Peace Grannies Arrested in Times Square Wednesday, March 18th
Relax, everyone! The New York City police are really on the job these days. With rapists, murderers, bank robbers and dope peddlers, not to mention corporate thieves, rampant throughout the City, they made a significant dent in the crime statistics yesterday, March 18, when they arrested seven grandmothers aged 67 to 90 in Times Square.
The grannies, all members of the Granny Peace Brigade, were sent to jail while protesting at the Times Square recruiting station. Their arrest occurred during what is believed to be the first antiwar protest of the Obama Administration, in an attempt to urge the President to reconsider his decision to retain 50,000 troops in Iraq after the official withdrawal scheduled to be completed in the next 18 months and his order for 17,000 more troops sent to Afghanistan. The women feel strongly that these measures will only result in increased death and destruction for Americans, Iraqis and Afghanis and further solidify anti-American feeling throughout the world.
Said 94-year-old Brigadier Marie Runyon, "Peace can only be achieved through diplomacy and humanitarian aid." The Granny Peace Brigade women are mostly strong supporters of Barack Obama but were responding to his request that his constituency pressure him to do the right thing when they feel he is on the wrong path.
The Brigade is not new to demonstrating at the Times Square recruiting station -- eighteen of the grannies were arrested and jailed on Oct. 17, 2005, when they attempted to enlist in the military to replace America's grandchildren in harm's way in Iraq. After a six-day trial in criminal court, they were acquitted.
The seven grannies were arrested at approximately 1:45 p.m. and taken to the Midtown South police precinct. They were not all released until early the next morning, a total of approximately 12 hours. Some of them became shaky and weak after many hours of not eating, but were given no food for another hour and a half.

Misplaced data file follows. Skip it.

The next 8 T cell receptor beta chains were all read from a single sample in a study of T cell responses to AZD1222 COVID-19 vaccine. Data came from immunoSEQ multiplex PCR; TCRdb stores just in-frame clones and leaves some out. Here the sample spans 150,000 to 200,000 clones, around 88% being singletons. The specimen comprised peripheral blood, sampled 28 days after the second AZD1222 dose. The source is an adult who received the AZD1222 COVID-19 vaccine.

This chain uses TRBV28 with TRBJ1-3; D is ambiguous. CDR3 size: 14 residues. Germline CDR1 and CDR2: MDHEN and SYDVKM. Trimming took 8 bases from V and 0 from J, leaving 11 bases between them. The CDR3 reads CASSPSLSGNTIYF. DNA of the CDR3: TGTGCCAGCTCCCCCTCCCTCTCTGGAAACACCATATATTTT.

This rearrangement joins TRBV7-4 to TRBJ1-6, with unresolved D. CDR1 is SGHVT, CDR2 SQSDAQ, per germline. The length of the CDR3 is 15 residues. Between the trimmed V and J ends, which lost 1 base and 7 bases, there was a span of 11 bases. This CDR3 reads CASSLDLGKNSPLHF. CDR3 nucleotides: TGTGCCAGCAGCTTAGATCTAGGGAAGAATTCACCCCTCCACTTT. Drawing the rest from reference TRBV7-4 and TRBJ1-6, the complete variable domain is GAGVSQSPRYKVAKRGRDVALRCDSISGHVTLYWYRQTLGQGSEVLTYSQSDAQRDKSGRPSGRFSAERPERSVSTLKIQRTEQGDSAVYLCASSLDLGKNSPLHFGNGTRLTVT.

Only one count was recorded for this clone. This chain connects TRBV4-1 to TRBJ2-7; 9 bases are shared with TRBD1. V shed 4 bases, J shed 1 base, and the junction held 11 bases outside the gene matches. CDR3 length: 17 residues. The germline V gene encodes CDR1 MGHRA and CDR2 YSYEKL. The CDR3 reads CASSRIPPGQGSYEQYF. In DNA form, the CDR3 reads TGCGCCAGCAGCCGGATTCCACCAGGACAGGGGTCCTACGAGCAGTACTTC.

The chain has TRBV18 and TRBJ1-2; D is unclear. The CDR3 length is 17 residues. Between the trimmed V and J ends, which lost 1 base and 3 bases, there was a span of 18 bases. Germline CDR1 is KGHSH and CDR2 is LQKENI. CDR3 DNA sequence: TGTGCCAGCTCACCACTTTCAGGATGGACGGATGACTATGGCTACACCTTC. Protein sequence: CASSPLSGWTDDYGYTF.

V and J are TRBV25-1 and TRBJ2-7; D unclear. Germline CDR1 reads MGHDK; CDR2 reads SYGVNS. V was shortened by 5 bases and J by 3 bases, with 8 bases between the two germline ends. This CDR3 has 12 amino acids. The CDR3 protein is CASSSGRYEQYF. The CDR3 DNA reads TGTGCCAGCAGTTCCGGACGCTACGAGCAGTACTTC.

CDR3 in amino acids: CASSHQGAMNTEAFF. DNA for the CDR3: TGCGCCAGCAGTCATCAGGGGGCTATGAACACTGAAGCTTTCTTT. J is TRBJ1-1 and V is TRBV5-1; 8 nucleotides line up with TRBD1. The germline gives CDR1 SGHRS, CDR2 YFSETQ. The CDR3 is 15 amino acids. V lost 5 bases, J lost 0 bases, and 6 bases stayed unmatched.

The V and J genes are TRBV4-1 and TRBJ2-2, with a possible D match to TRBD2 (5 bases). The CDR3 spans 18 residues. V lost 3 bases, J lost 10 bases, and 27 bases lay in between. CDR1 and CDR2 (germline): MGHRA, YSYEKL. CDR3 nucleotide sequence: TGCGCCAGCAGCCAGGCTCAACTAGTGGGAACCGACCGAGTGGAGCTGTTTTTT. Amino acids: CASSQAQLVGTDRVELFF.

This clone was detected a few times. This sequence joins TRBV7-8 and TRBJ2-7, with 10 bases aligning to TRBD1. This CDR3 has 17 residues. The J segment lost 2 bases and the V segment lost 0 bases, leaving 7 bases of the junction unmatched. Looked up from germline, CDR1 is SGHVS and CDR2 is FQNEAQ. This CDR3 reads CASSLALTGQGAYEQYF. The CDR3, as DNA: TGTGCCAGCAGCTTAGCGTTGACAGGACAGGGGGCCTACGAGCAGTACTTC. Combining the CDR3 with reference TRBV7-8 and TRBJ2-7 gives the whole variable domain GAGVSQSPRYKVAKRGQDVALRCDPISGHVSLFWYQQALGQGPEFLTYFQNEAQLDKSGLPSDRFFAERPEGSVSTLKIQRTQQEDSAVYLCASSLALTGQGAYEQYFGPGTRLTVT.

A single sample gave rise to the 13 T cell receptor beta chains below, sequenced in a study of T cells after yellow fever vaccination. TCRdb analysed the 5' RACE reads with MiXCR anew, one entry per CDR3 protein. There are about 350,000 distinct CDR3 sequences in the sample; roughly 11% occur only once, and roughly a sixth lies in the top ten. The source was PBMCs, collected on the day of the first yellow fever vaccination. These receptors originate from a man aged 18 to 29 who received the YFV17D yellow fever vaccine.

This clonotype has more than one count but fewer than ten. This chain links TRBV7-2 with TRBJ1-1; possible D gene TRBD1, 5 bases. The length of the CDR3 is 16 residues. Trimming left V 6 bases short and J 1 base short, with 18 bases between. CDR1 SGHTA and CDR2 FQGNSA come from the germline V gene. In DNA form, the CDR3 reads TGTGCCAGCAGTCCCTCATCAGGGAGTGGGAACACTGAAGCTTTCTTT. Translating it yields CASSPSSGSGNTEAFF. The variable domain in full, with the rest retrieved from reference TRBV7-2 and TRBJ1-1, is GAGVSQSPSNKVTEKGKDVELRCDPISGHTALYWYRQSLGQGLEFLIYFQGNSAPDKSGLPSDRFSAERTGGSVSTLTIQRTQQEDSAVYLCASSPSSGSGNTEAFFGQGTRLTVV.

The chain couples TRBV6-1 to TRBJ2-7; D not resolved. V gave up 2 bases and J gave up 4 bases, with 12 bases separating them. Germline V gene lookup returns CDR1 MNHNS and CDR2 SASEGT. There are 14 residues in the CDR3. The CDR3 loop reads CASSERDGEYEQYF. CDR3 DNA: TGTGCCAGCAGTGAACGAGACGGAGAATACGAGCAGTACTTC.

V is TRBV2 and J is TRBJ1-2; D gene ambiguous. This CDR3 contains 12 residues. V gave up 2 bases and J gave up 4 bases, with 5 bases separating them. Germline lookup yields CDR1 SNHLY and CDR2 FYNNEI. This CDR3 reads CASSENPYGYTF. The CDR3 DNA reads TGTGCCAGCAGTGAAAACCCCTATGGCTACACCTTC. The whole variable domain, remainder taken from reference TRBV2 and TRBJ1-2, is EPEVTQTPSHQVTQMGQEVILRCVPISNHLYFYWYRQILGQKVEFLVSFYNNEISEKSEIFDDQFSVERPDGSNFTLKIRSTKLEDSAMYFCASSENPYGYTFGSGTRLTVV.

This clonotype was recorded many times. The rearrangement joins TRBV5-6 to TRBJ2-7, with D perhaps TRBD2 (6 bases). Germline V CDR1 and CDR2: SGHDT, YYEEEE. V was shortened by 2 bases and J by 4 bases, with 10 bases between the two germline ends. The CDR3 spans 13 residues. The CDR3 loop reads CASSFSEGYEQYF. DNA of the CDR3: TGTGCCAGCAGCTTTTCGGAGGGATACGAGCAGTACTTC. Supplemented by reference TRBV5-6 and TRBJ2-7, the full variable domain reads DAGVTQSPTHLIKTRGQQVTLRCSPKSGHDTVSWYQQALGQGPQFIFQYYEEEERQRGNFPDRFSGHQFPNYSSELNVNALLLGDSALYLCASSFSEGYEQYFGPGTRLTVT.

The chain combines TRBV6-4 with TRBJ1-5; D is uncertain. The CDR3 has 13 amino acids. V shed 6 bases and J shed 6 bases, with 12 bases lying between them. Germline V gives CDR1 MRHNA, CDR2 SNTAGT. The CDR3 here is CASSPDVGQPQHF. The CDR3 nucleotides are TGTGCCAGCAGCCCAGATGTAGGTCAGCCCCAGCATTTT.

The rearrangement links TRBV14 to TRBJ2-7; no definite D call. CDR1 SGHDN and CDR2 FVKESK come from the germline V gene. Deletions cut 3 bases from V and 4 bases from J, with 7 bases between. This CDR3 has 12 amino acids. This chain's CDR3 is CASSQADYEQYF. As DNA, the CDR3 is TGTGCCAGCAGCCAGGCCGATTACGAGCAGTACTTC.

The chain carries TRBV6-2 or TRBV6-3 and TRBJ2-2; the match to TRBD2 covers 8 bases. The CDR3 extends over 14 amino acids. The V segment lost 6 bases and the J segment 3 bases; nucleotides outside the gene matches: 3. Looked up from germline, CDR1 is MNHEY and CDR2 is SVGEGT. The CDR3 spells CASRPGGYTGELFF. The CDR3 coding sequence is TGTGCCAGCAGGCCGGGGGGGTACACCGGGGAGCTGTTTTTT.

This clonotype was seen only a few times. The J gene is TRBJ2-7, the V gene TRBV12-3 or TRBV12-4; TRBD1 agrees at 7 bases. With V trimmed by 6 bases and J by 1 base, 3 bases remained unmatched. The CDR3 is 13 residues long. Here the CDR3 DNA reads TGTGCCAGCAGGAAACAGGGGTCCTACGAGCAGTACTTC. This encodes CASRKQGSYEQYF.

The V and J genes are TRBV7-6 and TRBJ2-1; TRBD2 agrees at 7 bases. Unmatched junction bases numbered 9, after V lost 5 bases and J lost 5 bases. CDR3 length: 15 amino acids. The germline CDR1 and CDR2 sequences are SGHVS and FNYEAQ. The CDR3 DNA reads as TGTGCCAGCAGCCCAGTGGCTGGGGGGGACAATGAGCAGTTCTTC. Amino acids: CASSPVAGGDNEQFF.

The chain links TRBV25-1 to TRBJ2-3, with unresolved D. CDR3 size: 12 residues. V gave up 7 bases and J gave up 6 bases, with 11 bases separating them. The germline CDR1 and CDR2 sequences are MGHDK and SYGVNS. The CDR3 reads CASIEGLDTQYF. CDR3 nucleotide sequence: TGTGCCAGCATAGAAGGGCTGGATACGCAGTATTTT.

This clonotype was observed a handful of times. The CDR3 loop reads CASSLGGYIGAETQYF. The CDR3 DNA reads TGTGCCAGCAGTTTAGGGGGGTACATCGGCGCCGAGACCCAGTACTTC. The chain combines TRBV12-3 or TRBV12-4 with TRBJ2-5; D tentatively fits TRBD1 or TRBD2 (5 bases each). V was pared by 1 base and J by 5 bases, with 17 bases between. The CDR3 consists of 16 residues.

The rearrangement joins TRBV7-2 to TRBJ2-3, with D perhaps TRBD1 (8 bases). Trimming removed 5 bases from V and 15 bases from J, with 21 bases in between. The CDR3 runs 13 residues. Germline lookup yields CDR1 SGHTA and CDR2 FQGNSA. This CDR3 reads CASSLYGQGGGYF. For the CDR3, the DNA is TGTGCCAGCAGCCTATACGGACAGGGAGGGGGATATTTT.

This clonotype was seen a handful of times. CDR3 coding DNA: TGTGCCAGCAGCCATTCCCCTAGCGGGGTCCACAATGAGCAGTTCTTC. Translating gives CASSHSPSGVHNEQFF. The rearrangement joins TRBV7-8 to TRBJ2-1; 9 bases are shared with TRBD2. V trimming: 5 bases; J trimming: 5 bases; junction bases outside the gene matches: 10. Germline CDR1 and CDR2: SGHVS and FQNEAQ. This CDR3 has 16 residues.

Prior to the arrest, about 50 grannies and their supporters gathered on Military Island at which a press conference was held including speeches by mayoral candidate Rev. Billy, legendary Broadway actress and activist Vinie Burrows (one of the original 18 granny jailbirds), and a young member of Iraq Veterans Against the War, Matthis Chiroux. A sister group, the Raging Grannies, performed some of their original anti-war songs.
During the press conference, grandmothers wrapped yellow police crime scene tape around the ramp near the recruiting center, after which a group, some in wheelchairs and hanging on to walkers, assembled on the ramp leading to the center.
The team of Norman Siegel and Earl Ward, who successfully defended the grannies in 2005, will represent them in their current case, for which the grandmothers are profoundly grateful. Siegel, currently a candidate for New York City Public Advocate, is a favorite of the ladies for his continuous support of them.
Joan Wile is the author of "Grandmothers Against the War: Getting off Our Fannies and Standing up for Peace"
(photos by Eva-Lee
Baird and Masahiro Hosoda)